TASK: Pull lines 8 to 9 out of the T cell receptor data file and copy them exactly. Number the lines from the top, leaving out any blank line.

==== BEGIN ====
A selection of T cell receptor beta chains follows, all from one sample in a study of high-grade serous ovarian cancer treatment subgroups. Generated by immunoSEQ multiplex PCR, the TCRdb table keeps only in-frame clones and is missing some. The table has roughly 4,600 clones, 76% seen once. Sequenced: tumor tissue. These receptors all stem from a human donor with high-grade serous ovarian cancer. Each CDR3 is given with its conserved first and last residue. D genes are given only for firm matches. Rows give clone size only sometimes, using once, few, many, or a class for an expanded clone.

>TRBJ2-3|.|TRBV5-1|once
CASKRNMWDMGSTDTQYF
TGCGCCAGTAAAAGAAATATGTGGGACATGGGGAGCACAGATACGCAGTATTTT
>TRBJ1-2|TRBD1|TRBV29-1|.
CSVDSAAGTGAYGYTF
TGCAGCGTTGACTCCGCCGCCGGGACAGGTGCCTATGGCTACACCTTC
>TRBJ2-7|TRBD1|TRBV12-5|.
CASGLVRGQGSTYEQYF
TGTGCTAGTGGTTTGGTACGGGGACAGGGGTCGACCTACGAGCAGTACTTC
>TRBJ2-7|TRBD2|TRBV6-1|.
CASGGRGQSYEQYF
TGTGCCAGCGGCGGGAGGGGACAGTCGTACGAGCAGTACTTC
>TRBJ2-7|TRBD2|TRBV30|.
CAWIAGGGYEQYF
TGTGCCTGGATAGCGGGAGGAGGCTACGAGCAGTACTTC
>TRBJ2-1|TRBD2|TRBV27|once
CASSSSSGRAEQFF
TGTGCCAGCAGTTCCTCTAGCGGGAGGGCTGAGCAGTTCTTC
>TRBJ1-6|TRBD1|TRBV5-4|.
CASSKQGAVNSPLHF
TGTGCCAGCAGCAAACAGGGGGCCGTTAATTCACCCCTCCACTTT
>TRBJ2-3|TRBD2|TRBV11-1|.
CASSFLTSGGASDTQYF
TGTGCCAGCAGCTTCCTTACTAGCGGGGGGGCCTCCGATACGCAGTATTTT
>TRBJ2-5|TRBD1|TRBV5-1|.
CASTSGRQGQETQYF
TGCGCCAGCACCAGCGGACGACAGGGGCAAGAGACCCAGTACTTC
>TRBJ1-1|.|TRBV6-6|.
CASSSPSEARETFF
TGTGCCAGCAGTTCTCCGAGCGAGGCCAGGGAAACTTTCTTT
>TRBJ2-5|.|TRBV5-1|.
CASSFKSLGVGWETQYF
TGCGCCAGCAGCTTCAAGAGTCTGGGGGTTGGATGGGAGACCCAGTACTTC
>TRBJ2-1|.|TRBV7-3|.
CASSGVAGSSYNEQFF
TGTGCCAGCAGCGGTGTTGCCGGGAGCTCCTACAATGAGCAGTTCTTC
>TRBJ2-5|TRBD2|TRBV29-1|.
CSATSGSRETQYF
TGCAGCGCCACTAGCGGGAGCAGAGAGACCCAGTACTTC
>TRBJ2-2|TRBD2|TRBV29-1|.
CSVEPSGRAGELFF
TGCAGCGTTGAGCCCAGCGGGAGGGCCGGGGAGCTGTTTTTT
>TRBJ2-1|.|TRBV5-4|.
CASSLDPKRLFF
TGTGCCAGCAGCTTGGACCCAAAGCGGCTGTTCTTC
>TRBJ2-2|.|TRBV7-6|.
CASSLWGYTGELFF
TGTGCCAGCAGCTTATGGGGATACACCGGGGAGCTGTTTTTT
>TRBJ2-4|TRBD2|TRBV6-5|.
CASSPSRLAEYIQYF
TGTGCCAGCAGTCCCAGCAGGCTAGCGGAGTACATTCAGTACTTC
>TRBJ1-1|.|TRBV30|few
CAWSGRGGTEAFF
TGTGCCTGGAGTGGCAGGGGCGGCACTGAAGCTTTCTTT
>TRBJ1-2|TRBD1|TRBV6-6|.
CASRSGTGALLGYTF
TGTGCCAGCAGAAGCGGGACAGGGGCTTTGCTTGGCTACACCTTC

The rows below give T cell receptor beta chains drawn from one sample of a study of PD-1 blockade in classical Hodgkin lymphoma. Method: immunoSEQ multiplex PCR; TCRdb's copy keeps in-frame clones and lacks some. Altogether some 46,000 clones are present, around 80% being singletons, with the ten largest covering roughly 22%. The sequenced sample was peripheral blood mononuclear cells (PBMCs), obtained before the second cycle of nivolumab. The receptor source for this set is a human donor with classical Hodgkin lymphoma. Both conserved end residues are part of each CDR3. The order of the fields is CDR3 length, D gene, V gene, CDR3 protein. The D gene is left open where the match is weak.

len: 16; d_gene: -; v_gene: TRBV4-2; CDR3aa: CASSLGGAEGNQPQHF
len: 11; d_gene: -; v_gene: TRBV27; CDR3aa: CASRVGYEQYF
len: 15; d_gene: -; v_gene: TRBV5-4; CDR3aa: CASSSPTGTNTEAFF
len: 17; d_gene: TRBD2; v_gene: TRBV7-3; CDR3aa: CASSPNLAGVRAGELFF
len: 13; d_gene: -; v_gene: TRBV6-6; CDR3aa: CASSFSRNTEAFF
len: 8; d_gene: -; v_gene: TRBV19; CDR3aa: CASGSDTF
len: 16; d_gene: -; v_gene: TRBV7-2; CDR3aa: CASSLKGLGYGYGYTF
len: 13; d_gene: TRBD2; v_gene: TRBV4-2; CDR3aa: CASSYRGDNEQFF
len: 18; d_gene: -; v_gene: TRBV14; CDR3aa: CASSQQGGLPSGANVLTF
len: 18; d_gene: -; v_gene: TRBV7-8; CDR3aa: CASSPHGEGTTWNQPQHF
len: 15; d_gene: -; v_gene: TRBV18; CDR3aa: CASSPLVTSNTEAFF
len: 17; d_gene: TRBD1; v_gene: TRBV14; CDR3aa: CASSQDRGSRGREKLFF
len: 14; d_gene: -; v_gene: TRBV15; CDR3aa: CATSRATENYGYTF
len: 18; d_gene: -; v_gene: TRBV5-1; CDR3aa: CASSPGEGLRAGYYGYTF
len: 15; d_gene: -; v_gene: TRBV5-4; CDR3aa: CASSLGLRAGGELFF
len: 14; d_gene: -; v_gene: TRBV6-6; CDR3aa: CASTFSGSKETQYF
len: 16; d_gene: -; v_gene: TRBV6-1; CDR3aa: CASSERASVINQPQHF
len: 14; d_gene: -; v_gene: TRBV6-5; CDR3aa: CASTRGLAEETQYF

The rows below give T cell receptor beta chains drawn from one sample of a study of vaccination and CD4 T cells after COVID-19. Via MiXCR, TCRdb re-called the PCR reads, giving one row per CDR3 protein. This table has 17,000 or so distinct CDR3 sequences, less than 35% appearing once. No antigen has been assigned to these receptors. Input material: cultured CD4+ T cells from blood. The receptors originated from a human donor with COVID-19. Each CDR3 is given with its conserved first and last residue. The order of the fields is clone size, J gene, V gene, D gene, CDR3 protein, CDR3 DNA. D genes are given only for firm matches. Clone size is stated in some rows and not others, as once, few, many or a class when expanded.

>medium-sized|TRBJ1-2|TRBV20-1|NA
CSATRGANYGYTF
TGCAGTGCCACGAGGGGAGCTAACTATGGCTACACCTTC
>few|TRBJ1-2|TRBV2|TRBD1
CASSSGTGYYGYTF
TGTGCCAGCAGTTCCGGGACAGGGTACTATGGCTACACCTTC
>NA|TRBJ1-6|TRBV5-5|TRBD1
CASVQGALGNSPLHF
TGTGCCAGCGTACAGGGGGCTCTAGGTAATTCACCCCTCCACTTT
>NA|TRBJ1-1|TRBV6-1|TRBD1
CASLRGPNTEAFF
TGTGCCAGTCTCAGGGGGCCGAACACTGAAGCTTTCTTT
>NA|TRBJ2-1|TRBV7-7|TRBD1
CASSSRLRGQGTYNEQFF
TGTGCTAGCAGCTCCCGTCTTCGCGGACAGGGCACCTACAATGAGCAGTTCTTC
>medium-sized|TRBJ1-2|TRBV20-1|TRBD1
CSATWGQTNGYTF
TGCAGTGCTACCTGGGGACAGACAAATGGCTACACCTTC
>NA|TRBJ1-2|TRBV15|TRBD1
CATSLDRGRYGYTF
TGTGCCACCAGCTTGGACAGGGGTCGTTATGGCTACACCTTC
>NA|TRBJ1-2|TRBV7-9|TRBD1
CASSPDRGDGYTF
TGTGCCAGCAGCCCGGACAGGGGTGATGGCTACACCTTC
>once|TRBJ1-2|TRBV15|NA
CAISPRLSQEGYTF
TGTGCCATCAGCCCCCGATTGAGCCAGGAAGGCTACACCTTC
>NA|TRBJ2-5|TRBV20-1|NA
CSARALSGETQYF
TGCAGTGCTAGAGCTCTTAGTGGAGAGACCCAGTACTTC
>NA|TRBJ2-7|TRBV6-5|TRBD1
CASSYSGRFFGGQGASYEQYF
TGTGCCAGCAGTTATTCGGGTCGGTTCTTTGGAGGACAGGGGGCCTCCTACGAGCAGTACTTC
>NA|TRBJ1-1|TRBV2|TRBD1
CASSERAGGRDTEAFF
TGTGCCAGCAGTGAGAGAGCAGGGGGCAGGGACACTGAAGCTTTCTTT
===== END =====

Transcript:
>TRBJ2-7|TRBD1|TRBV12-5|.
CASGLVRGQGSTYEQYF